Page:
I’m trying to read data from a database for each element in a list, but a lot of the data retrieved for each would be duplicated, so I’m wanting to put together a cache of the data that I pulled. My first thought was I wanted to do something like a
foldl where my cache could be part of the state/accumulator that gets threaded through each call, but I’m going to need to use
sequence because I’ve got
Effects being run for each iteration too. Is there a way to thread some state through each iteration of
sequence? Or do I just fallback on an
EffectRef? Or monad transformers with
StateT _ Effect _? Or just abandon
sequence and sort of manually build up my own version where I keep some extra state in there (I say that not having looked at the definiton of
traverse so I don’t even know if that’s possible).
traverse using any
Applicative effect. Generally, yes, you would use transformers (or some equivalent) to compose effects. Pure effects like StateT, ReaderT, WriterT essentially just extend you base type with additional inputs and output. So anytime you think something like:
- I want to use
traverse, but I need to thread in an extra argument:
ReaderT extends your base effect with an additional function argument that is implicitly threaded around.
- I want to use
traverse, but I really need to collect additional data:
WriterT extends your base effect with an additional output type that gets combined with
append for every action. Note that many folds can be expressed in terms of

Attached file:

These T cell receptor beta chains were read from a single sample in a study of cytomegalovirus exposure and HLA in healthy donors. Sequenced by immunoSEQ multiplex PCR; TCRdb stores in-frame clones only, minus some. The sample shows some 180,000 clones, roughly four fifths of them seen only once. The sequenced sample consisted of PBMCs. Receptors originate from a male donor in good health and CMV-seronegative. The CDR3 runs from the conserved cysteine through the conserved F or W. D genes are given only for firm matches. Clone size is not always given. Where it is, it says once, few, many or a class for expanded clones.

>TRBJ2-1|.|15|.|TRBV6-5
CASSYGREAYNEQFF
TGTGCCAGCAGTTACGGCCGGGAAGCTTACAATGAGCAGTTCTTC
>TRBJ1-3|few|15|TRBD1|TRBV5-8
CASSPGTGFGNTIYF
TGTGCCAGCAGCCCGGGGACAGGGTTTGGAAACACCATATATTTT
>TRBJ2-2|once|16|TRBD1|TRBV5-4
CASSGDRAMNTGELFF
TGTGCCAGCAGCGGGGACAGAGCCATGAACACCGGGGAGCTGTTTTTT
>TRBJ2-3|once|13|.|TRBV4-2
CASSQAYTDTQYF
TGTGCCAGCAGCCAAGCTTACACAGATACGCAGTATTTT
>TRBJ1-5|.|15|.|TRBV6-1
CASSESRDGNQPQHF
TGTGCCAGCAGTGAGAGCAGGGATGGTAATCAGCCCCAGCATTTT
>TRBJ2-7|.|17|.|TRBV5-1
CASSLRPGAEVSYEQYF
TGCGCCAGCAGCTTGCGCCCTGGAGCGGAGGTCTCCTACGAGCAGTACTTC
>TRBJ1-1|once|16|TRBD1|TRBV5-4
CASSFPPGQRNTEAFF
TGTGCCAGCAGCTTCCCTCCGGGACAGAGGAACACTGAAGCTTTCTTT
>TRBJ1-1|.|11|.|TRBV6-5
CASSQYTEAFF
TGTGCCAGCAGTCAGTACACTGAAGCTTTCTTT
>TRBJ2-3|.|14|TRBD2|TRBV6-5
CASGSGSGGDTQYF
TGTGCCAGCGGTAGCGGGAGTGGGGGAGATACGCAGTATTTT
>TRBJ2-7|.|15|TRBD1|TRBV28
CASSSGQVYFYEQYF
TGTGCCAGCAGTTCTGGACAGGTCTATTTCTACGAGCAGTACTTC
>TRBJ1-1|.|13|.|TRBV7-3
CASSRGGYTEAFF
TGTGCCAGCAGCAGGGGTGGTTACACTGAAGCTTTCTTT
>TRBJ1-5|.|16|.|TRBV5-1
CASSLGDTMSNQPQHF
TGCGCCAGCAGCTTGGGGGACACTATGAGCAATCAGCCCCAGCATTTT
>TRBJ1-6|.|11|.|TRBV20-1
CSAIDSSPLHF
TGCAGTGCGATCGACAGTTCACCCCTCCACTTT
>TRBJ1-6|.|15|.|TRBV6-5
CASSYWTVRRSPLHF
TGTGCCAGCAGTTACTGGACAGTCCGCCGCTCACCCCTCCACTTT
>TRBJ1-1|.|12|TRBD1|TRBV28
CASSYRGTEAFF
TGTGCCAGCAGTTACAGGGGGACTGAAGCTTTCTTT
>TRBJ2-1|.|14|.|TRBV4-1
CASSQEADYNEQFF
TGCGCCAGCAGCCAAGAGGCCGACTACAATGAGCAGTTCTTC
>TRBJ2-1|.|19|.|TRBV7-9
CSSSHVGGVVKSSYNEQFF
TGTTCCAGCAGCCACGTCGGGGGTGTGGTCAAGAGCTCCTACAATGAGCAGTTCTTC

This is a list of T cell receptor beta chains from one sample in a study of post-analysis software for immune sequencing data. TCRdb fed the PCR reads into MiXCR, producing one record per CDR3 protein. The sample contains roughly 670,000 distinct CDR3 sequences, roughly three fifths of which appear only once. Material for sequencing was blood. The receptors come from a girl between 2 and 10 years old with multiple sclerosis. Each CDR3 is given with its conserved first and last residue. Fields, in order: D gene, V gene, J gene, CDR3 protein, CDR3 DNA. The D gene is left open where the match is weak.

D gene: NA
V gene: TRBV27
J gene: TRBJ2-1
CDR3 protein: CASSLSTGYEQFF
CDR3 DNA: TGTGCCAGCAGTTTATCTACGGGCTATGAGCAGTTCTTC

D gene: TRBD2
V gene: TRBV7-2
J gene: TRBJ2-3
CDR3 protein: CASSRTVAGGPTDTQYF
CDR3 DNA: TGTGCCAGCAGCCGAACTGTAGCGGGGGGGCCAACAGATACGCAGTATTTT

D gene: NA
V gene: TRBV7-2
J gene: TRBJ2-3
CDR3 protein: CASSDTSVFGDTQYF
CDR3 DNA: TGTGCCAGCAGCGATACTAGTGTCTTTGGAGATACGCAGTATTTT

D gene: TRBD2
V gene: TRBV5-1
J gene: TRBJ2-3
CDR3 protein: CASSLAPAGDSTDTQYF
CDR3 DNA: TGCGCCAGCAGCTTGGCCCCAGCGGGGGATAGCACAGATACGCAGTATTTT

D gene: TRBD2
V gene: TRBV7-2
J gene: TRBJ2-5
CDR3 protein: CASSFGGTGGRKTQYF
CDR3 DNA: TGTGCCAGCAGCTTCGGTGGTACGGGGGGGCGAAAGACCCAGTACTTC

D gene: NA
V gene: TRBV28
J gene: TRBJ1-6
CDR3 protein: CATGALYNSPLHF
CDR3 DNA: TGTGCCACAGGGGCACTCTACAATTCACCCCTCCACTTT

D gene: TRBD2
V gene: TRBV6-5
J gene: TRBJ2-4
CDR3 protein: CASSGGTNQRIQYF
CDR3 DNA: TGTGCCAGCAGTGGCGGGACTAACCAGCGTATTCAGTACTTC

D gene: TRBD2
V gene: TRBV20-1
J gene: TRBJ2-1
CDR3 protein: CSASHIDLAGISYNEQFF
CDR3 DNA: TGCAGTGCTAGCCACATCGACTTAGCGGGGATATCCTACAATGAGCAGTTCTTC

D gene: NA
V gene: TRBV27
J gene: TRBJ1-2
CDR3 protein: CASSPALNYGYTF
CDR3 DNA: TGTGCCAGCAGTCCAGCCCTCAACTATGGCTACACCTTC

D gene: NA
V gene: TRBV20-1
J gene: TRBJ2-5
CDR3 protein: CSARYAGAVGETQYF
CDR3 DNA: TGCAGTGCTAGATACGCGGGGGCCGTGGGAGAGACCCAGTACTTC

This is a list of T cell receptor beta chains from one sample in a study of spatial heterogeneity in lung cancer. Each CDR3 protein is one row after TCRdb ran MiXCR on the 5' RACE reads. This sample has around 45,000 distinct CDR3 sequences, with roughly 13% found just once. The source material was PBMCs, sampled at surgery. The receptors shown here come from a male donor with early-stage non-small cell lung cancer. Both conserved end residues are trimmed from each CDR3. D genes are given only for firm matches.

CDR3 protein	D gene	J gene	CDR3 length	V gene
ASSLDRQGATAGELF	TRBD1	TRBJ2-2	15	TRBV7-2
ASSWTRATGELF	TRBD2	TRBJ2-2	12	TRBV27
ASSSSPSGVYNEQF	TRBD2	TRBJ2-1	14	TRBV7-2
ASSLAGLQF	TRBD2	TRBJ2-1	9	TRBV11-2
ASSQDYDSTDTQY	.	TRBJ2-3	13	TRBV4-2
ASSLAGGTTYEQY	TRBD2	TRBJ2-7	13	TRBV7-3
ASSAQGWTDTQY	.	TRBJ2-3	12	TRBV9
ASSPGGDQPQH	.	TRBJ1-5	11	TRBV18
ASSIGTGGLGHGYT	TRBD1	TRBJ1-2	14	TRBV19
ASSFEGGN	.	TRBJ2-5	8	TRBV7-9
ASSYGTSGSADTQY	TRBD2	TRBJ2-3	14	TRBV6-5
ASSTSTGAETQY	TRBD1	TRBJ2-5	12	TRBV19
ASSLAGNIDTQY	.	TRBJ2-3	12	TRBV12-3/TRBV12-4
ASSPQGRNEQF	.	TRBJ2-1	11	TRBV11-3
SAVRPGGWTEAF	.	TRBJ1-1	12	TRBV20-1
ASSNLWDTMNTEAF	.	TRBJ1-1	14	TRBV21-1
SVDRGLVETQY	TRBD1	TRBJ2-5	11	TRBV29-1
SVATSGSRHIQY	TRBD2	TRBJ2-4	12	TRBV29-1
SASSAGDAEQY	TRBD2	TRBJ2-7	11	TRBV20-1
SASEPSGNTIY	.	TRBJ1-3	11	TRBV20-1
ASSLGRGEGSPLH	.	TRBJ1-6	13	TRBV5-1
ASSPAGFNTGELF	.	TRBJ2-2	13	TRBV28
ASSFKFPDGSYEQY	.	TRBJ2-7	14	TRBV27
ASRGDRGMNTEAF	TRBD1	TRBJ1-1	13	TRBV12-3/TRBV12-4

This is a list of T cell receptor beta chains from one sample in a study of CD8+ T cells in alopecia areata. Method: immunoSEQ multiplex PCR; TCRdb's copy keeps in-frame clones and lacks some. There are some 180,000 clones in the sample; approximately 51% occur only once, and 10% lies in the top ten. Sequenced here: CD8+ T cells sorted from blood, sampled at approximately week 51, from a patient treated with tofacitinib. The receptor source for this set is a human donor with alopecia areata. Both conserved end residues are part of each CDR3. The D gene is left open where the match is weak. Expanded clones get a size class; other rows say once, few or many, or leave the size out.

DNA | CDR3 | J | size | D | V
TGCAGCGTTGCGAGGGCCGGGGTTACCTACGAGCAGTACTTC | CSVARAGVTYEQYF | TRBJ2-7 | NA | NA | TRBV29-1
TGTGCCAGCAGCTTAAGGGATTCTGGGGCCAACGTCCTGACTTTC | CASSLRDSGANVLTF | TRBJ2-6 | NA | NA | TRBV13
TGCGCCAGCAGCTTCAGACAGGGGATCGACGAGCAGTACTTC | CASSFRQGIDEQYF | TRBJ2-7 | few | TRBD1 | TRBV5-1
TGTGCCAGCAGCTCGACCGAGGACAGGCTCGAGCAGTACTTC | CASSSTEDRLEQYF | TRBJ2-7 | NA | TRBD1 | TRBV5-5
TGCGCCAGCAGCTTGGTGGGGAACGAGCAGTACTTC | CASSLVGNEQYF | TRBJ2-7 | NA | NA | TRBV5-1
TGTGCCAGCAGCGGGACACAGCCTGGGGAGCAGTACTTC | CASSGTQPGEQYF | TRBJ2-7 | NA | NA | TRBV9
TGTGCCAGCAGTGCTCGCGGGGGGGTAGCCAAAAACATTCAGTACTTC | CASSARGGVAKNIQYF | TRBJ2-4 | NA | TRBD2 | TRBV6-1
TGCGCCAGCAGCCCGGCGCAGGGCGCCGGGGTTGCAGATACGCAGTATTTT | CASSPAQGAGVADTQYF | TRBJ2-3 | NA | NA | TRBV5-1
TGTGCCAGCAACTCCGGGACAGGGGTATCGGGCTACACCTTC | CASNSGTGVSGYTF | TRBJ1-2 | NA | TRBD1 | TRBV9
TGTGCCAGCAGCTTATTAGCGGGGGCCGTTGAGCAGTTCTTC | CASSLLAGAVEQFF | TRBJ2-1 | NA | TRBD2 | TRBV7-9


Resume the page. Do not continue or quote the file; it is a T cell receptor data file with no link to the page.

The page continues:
foldMap is a minimal implementation for
- I want to use
traverse, but I need to thread and potentially change additional context:
StateT extends your base effect with an input type, and a corresponding output. This lets you take in an additional argument, and modify it before sending it out again.
In fact I think it’s useful to think of an
Applicative constraint as the bare minimum “this API is designed to let you use any effects you want”.
For threading state specifically, you might do something like:
processStrings :: Array String -> Effect (Tuple (Array String) Int)
processStrings = flip runStateT 0 <<< traverse \elem -> do
modify_ (add 1)
lift $ Console.log elem
pure $ elem <> " Processed"
main :: Effect Unit
main = do
Tuple strings count <- processStrings [ "A", "B", "C" ]
Monad transformers it is. Thanks!!
Interesting to see you’d recommend transformers over just using foldM - I see a comment that the foldM “function is not generally stack-safe”. Is that the motivation?
Stack-safety is determined by the underlying Monad/Applicative instance for whatever effect you are using. So a transformer itself doesn’t usually matter as far as stack-safety goes, but your base effect type does, since everything is interleaved through the base effect.
Effect is not stack-safe, but something like
Aff is always stack-safe. If you have something that can be written tail-recursively, you can use
MonadRec to recover stack safety (which
Effect does implement).
foldM are “not stack-safe in general” because stack-safety is determined by your choice of effect.
foldM is certainly useful, and is absolutely one way to solve this. I was just providing an answer to the question of
traverse. This pattern of choosing some
Applicative to recover fold-like, or threading, or accumulation behavior is very common and general. You can smuggle pretty much any behavior into some Applicative or Monad.